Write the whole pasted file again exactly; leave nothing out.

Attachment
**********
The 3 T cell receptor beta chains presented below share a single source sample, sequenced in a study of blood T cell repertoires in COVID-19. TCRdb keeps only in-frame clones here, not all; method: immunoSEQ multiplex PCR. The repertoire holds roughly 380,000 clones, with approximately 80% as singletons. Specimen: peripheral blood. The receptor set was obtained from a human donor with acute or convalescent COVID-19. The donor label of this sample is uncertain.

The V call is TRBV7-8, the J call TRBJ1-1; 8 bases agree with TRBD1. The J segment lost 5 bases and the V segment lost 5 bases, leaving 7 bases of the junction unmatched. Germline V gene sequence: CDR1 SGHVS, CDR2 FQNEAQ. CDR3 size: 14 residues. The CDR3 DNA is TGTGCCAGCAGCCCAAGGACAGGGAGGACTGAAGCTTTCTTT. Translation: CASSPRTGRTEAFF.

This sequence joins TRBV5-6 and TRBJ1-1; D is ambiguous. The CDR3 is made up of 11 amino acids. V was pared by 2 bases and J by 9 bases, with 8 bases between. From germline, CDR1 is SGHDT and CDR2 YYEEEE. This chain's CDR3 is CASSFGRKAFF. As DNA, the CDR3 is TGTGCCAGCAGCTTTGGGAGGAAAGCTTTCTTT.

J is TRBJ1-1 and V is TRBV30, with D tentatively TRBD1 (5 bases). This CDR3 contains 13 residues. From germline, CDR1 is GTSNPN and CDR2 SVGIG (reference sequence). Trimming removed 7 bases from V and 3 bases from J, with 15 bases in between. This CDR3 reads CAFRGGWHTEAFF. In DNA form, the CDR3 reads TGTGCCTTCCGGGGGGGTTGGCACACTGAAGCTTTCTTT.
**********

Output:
The 3 T cell receptor beta chains presented below share a single source sample, sequenced in a study of blood T cell repertoires in COVID-19. TCRdb keeps only in-frame clones here, not all; method: immunoSEQ multiplex PCR. The repertoire holds roughly 380,000 clones, with approximately 80% as singletons. Specimen: peripheral blood. The receptor set was obtained from a human donor with acute or convalescent COVID-19. The donor label of this sample is uncertain.

The V call is TRBV7-8, the J call TRBJ1-1; 8 bases agree with TRBD1. The J segment lost 5 bases and the V segment lost 5 bases, leaving 7 bases of the junction unmatched. Germline V gene sequence: CDR1 SGHVS, CDR2 FQNEAQ. CDR3 size: 14 residues. The CDR3 DNA is TGTGCCAGCAGCCCAAGGACAGGGAGGACTGAAGCTTTCTTT. Translation: CASSPRTGRTEAFF.

This sequence joins TRBV5-6 and TRBJ1-1; D is ambiguous. The CDR3 is made up of 11 amino acids. V was pared by 2 bases and J by 9 bases, with 8 bases between. From germline, CDR1 is SGHDT and CDR2 YYEEEE. This chain's CDR3 is CASSFGRKAFF. As DNA, the CDR3 is TGTGCCAGCAGCTTTGGGAGGAAAGCTTTCTTT.

J is TRBJ1-1 and V is TRBV30, with D tentatively TRBD1 (5 bases). This CDR3 contains 13 residues. From germline, CDR1 is GTSNPN and CDR2 SVGIG (reference sequence). Trimming removed 7 bases from V and 3 bases from J, with 15 bases in between. This CDR3 reads CAFRGGWHTEAFF. In DNA form, the CDR3 reads TGTGCCTTCCGGGGGGGTTGGCACACTGAAGCTTTCTTT.